Haydar Al-Jaafari, a PhD candidate in Chemical and Biochemical Engineering, came to Iowa after completing B.Sc. and M.Sc. degrees in Chemical Engineering from the University of Technology in Baghdad, Iraq. With an interest in solving challenging research problems, Al-Jaafari has continued to pursue solutions in his graduate program here. His current research focuses on an innovative treatment for a widespread issue in healthcare: infections occurring on medical implants.
Americans receive hundreds of thousands of medical implants each year for a variety of purposes. Many of these implants serve life-saving functions, such as cardioverter defibrillators or pacemakers. However, one life-threatening risk can arise when bacteria colonize the surface of a medical implant device. Bacteria can form a biofilm infection, which acts as a resistance layer to antibiotics and the immune response of the host patient.
“The current standard of care is surgical removal of the implant and the surrounding tissue, with eventual reimplantation of a replacement device and twice the probability of infection,” says Al-Jaafari. “Thus, patients suffer through physical harm and poor quality of life, in addition to the high cost associated with these multiple invasive surgeries.”
Al-Jaafari has researched a promising alternative treatment for these infections, which does not require surgery or replacement of the implant device. His findings suggest that doctors could instead apply an alternating magnetic field that only generates heat on the surface of the implant - where the biofilm is growing. This technique could thermally kill the bacteria and eliminate the infection in a more efficient and less invasive way than current practices.
“My project could help eliminate a biofilm infection when it occurs by offering an innovative, noninvasive technique that offers better quality of care with no further physical harm,” says Al-Jaafari. “In addition, it will save the world billions of dollars each year.”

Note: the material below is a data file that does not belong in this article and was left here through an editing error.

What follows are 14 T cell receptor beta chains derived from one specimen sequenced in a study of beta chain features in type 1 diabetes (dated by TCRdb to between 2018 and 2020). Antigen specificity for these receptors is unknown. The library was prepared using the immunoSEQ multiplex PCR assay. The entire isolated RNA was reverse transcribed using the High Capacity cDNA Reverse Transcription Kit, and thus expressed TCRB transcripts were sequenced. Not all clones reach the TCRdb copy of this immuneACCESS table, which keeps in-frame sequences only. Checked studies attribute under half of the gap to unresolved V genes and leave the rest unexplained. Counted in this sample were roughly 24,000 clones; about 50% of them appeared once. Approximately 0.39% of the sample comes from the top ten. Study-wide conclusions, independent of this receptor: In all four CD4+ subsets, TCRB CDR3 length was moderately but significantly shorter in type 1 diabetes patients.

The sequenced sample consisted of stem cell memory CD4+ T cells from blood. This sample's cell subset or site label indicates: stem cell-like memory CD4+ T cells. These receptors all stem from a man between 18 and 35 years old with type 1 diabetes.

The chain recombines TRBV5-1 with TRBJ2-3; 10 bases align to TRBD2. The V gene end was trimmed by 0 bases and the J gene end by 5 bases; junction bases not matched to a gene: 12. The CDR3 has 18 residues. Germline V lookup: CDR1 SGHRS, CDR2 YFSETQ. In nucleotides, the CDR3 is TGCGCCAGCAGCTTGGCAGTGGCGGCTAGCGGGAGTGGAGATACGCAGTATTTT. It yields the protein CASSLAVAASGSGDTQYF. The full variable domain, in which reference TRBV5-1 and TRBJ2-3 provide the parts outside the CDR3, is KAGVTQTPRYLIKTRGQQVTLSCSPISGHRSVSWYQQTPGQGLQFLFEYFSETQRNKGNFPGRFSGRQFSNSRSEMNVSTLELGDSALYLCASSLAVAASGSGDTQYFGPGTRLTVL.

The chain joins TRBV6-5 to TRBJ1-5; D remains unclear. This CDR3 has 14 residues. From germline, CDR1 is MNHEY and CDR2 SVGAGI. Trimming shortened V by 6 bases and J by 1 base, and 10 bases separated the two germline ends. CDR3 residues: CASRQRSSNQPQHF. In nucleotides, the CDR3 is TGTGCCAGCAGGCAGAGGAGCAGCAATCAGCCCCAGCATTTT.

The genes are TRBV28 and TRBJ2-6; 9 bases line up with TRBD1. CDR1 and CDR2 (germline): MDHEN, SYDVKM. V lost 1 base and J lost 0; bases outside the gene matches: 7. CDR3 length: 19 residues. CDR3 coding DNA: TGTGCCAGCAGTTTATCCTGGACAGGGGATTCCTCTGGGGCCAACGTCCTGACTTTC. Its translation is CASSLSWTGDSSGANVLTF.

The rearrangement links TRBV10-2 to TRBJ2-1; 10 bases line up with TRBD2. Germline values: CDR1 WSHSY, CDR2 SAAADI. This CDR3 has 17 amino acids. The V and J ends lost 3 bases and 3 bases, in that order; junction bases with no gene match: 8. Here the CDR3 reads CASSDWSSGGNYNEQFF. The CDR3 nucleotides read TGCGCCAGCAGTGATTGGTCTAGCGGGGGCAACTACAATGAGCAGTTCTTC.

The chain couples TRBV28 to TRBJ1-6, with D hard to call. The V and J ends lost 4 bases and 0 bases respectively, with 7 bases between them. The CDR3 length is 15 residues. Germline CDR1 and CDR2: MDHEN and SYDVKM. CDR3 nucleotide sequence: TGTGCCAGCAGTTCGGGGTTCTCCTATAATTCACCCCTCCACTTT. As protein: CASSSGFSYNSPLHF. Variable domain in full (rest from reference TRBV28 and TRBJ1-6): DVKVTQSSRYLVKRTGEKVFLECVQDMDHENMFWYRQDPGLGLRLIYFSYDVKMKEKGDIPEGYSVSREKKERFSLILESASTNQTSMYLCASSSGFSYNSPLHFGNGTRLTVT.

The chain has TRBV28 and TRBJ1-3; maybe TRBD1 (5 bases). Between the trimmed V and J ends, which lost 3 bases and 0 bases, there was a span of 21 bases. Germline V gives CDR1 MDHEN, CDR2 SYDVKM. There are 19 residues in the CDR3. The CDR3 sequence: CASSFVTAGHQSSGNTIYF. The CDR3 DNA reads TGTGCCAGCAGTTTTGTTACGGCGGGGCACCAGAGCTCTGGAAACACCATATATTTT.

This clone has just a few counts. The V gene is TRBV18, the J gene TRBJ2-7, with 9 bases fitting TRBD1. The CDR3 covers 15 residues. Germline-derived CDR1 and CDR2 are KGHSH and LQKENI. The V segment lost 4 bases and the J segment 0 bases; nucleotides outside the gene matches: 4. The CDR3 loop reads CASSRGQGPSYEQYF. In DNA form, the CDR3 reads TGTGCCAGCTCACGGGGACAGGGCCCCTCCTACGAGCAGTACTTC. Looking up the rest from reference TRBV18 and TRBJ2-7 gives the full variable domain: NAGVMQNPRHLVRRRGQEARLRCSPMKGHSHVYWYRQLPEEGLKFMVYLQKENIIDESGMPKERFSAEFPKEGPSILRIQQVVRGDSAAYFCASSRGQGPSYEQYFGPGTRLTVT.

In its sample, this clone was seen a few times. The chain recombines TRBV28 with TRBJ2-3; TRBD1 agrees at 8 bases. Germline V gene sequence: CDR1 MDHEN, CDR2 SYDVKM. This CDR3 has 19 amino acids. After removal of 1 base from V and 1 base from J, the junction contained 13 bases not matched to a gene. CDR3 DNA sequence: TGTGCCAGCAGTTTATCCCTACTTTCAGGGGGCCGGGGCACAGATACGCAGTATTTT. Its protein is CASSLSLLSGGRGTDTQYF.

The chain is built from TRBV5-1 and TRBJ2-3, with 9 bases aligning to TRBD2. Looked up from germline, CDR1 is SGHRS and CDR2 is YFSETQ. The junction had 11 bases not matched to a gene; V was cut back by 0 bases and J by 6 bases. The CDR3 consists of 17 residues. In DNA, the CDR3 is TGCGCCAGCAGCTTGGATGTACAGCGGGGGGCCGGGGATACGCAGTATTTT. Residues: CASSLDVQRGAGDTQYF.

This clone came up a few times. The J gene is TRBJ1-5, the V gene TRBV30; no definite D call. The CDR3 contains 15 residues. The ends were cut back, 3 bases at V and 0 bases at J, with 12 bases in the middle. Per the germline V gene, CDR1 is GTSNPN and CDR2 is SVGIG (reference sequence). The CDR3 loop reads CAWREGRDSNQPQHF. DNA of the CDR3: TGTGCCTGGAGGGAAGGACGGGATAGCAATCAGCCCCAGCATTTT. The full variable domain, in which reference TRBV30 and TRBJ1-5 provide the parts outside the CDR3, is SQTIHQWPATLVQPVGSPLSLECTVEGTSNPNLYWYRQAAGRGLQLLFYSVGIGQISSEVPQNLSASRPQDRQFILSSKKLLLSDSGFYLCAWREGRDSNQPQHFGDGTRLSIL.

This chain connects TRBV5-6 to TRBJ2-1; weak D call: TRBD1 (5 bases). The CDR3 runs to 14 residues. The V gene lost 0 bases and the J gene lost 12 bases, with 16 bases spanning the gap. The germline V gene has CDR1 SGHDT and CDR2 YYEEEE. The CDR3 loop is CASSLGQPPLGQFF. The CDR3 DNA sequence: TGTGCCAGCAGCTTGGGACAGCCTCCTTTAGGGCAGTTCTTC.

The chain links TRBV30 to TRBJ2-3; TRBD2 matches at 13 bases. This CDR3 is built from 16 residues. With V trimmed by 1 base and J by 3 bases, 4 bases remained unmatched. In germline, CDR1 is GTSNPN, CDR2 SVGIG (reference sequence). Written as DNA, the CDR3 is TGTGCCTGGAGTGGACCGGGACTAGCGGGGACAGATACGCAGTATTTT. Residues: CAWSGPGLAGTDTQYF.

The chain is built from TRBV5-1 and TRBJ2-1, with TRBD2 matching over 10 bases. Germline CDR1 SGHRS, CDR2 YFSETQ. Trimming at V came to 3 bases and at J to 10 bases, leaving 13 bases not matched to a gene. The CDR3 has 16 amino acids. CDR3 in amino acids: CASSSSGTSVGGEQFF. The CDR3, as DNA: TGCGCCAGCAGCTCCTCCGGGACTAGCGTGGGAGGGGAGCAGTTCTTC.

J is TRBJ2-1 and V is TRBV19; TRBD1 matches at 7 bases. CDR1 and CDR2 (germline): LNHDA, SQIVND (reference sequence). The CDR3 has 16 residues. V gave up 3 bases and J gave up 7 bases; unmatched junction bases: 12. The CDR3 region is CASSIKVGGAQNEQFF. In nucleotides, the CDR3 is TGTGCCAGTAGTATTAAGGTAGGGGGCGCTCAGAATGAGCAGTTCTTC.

After presenting his research in the Graduate College’s 2019 Three Minute Thesis competition, Al-Jaafari was selected as a finalist. He was also awarded a Ballard and Seashore Dissertation Fellowship for the fall 2020 semester by the Graduate College.
“I’m immensely grateful for the financial support of the Higher Committee of Education Development, the Graduate College, and the Department of Chemical and Biochemical Engineering,” says Al-Jaafari. “I’m also thankful for the support I have received from my thesis committee, especially my advisor, Eric Nuxoll. He has been my role model, mentor, and inspiration.”
Al-Jaafari credits his friends and family for encouraging him throughout his program and research as well. Now focusing on his dissertation and final semester of the program, he reflects that the PhD program has solidified his teaching experience while providing him opportunities to continue researching. Al-Jaafari views the program as meaningful in preparing him for a career in academia as a professor.